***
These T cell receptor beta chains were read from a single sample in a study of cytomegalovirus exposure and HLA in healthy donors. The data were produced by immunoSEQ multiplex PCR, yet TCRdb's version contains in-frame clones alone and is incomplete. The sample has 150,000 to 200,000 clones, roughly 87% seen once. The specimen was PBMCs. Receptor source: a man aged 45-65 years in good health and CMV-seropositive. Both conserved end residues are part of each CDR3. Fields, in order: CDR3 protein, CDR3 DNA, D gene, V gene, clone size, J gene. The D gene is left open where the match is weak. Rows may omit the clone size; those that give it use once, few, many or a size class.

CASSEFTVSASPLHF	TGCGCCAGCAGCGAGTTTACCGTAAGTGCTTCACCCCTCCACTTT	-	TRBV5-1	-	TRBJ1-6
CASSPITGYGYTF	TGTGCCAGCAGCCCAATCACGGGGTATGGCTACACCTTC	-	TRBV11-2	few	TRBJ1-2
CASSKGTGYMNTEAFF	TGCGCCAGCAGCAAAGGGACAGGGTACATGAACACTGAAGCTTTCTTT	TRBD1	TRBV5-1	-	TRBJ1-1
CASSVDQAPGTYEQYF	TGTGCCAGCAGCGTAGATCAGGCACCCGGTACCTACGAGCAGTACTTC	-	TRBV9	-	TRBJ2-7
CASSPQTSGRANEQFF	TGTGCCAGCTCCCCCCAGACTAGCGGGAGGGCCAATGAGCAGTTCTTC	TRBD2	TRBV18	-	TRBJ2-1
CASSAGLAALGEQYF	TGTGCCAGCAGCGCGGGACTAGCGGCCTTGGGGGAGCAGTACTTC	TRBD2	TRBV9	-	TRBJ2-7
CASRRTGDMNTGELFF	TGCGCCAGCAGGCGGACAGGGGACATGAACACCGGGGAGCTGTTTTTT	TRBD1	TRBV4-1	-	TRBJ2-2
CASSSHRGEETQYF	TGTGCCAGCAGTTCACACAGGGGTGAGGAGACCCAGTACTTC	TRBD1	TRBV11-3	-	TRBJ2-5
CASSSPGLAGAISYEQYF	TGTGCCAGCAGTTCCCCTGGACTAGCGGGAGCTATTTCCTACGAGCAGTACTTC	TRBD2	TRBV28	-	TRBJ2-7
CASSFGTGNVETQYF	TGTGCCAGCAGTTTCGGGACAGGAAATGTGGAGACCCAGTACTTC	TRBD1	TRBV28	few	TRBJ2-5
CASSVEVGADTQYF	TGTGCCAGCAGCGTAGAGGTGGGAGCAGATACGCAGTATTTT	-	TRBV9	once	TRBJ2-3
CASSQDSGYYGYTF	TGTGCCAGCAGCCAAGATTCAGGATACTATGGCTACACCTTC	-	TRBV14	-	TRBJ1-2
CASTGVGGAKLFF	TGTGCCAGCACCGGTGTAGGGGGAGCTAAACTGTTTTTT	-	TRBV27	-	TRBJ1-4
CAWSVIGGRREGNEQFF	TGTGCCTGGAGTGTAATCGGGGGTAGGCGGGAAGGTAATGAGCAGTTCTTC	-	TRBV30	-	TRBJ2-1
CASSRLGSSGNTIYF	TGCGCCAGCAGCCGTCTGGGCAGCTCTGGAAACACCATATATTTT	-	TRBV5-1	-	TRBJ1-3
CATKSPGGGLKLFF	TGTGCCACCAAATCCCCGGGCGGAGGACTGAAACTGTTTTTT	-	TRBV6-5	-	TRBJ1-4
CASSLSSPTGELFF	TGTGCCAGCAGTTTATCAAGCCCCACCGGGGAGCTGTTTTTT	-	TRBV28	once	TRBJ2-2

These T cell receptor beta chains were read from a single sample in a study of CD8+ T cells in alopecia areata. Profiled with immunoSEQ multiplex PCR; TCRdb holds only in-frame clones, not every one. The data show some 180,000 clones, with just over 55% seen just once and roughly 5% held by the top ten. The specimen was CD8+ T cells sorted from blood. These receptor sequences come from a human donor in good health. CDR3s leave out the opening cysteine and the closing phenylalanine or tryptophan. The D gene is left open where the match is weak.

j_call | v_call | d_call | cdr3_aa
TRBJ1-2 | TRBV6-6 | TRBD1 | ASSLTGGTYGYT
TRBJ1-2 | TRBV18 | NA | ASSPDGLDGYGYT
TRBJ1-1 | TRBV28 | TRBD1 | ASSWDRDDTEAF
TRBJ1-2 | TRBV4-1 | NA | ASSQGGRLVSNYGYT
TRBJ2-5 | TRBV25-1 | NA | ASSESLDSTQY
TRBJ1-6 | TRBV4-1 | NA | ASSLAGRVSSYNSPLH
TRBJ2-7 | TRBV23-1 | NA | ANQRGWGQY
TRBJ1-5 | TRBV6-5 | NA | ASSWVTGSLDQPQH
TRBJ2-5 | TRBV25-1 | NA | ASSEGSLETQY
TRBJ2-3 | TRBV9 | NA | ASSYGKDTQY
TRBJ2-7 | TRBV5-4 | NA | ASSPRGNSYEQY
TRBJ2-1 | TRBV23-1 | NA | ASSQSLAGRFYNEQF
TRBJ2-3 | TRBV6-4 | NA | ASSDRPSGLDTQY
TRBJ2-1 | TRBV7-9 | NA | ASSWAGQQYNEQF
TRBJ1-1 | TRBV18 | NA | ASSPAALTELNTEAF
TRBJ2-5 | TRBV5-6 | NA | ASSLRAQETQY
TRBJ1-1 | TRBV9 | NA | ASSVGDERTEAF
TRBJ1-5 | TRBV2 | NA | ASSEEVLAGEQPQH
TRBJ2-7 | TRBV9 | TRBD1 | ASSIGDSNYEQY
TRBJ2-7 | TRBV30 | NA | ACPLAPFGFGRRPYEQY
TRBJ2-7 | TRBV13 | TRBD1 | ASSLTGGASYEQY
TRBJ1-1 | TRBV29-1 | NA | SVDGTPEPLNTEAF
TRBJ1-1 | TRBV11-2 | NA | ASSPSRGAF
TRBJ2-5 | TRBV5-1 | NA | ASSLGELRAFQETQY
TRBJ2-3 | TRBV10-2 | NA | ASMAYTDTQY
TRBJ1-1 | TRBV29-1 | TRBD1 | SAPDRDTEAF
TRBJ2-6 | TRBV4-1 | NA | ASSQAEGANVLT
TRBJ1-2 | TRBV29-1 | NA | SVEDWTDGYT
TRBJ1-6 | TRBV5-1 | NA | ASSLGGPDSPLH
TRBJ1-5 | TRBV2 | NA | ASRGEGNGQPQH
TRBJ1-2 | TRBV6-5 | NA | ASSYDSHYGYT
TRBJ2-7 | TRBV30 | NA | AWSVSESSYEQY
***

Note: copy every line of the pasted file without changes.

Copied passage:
These T cell receptor beta chains were read from a single sample in a study of cytomegalovirus exposure and HLA in healthy donors. The data were produced by immunoSEQ multiplex PCR, yet TCRdb's version contains in-frame clones alone and is incomplete. The sample has 150,000 to 200,000 clones, roughly 87% seen once. The specimen was PBMCs. Receptor source: a man aged 45-65 years in good health and CMV-seropositive. Both conserved end residues are part of each CDR3. Fields, in order: CDR3 protein, CDR3 DNA, D gene, V gene, clone size, J gene. The D gene is left open where the match is weak. Rows may omit the clone size; those that give it use once, few, many or a size class.

CASSEFTVSASPLHF	TGCGCCAGCAGCGAGTTTACCGTAAGTGCTTCACCCCTCCACTTT	-	TRBV5-1	-	TRBJ1-6
CASSPITGYGYTF	TGTGCCAGCAGCCCAATCACGGGGTATGGCTACACCTTC	-	TRBV11-2	few	TRBJ1-2
CASSKGTGYMNTEAFF	TGCGCCAGCAGCAAAGGGACAGGGTACATGAACACTGAAGCTTTCTTT	TRBD1	TRBV5-1	-	TRBJ1-1
CASSVDQAPGTYEQYF	TGTGCCAGCAGCGTAGATCAGGCACCCGGTACCTACGAGCAGTACTTC	-	TRBV9	-	TRBJ2-7
CASSPQTSGRANEQFF	TGTGCCAGCTCCCCCCAGACTAGCGGGAGGGCCAATGAGCAGTTCTTC	TRBD2	TRBV18	-	TRBJ2-1
CASSAGLAALGEQYF	TGTGCCAGCAGCGCGGGACTAGCGGCCTTGGGGGAGCAGTACTTC	TRBD2	TRBV9	-	TRBJ2-7
CASRRTGDMNTGELFF	TGCGCCAGCAGGCGGACAGGGGACATGAACACCGGGGAGCTGTTTTTT	TRBD1	TRBV4-1	-	TRBJ2-2
CASSSHRGEETQYF	TGTGCCAGCAGTTCACACAGGGGTGAGGAGACCCAGTACTTC	TRBD1	TRBV11-3	-	TRBJ2-5
CASSSPGLAGAISYEQYF	TGTGCCAGCAGTTCCCCTGGACTAGCGGGAGCTATTTCCTACGAGCAGTACTTC	TRBD2	TRBV28	-	TRBJ2-7
CASSFGTGNVETQYF	TGTGCCAGCAGTTTCGGGACAGGAAATGTGGAGACCCAGTACTTC	TRBD1	TRBV28	few	TRBJ2-5
CASSVEVGADTQYF	TGTGCCAGCAGCGTAGAGGTGGGAGCAGATACGCAGTATTTT	-	TRBV9	once	TRBJ2-3
CASSQDSGYYGYTF	TGTGCCAGCAGCCAAGATTCAGGATACTATGGCTACACCTTC	-	TRBV14	-	TRBJ1-2
CASTGVGGAKLFF	TGTGCCAGCACCGGTGTAGGGGGAGCTAAACTGTTTTTT	-	TRBV27	-	TRBJ1-4
CAWSVIGGRREGNEQFF	TGTGCCTGGAGTGTAATCGGGGGTAGGCGGGAAGGTAATGAGCAGTTCTTC	-	TRBV30	-	TRBJ2-1
CASSRLGSSGNTIYF	TGCGCCAGCAGCCGTCTGGGCAGCTCTGGAAACACCATATATTTT	-	TRBV5-1	-	TRBJ1-3
CATKSPGGGLKLFF	TGTGCCACCAAATCCCCGGGCGGAGGACTGAAACTGTTTTTT	-	TRBV6-5	-	TRBJ1-4
CASSLSSPTGELFF	TGTGCCAGCAGTTTATCAAGCCCCACCGGGGAGCTGTTTTTT	-	TRBV28	once	TRBJ2-2

These T cell receptor beta chains were read from a single sample in a study of CD8+ T cells in alopecia areata. Profiled with immunoSEQ multiplex PCR; TCRdb holds only in-frame clones, not every one. The data show some 180,000 clones, with just over 55% seen just once and roughly 5% held by the top ten. The specimen was CD8+ T cells sorted from blood. These receptor sequences come from a human donor in good health. CDR3s leave out the opening cysteine and the closing phenylalanine or tryptophan. The D gene is left open where the match is weak.

j_call | v_call | d_call | cdr3_aa
TRBJ1-2 | TRBV6-6 | TRBD1 | ASSLTGGTYGYT
TRBJ1-2 | TRBV18 | NA | ASSPDGLDGYGYT
TRBJ1-1 | TRBV28 | TRBD1 | ASSWDRDDTEAF
TRBJ1-2 | TRBV4-1 | NA | ASSQGGRLVSNYGYT
TRBJ2-5 | TRBV25-1 | NA | ASSESLDSTQY
TRBJ1-6 | TRBV4-1 | NA | ASSLAGRVSSYNSPLH
TRBJ2-7 | TRBV23-1 | NA | ANQRGWGQY
TRBJ1-5 | TRBV6-5 | NA | ASSWVTGSLDQPQH
TRBJ2-5 | TRBV25-1 | NA | ASSEGSLETQY
TRBJ2-3 | TRBV9 | NA | ASSYGKDTQY
TRBJ2-7 | TRBV5-4 | NA | ASSPRGNSYEQY
TRBJ2-1 | TRBV23-1 | NA | ASSQSLAGRFYNEQF
TRBJ2-3 | TRBV6-4 | NA | ASSDRPSGLDTQY
TRBJ2-1 | TRBV7-9 | NA | ASSWAGQQYNEQF
TRBJ1-1 | TRBV18 | NA | ASSPAALTELNTEAF
TRBJ2-5 | TRBV5-6 | NA | ASSLRAQETQY
TRBJ1-1 | TRBV9 | NA | ASSVGDERTEAF
TRBJ1-5 | TRBV2 | NA | ASSEEVLAGEQPQH
TRBJ2-7 | TRBV9 | TRBD1 | ASSIGDSNYEQY
TRBJ2-7 | TRBV30 | NA | ACPLAPFGFGRRPYEQY
TRBJ2-7 | TRBV13 | TRBD1 | ASSLTGGASYEQY
TRBJ1-1 | TRBV29-1 | NA | SVDGTPEPLNTEAF
TRBJ1-1 | TRBV11-2 | NA | ASSPSRGAF
TRBJ2-5 | TRBV5-1 | NA | ASSLGELRAFQETQY
TRBJ2-3 | TRBV10-2 | NA | ASMAYTDTQY
TRBJ1-1 | TRBV29-1 | TRBD1 | SAPDRDTEAF
TRBJ2-6 | TRBV4-1 | NA | ASSQAEGANVLT
TRBJ1-2 | TRBV29-1 | NA | SVEDWTDGYT
TRBJ1-6 | TRBV5-1 | NA | ASSLGGPDSPLH
TRBJ1-5 | TRBV2 | NA | ASRGEGNGQPQH
TRBJ1-2 | TRBV6-5 | NA | ASSYDSHYGYT
TRBJ2-7 | TRBV30 | NA | AWSVSESSYEQY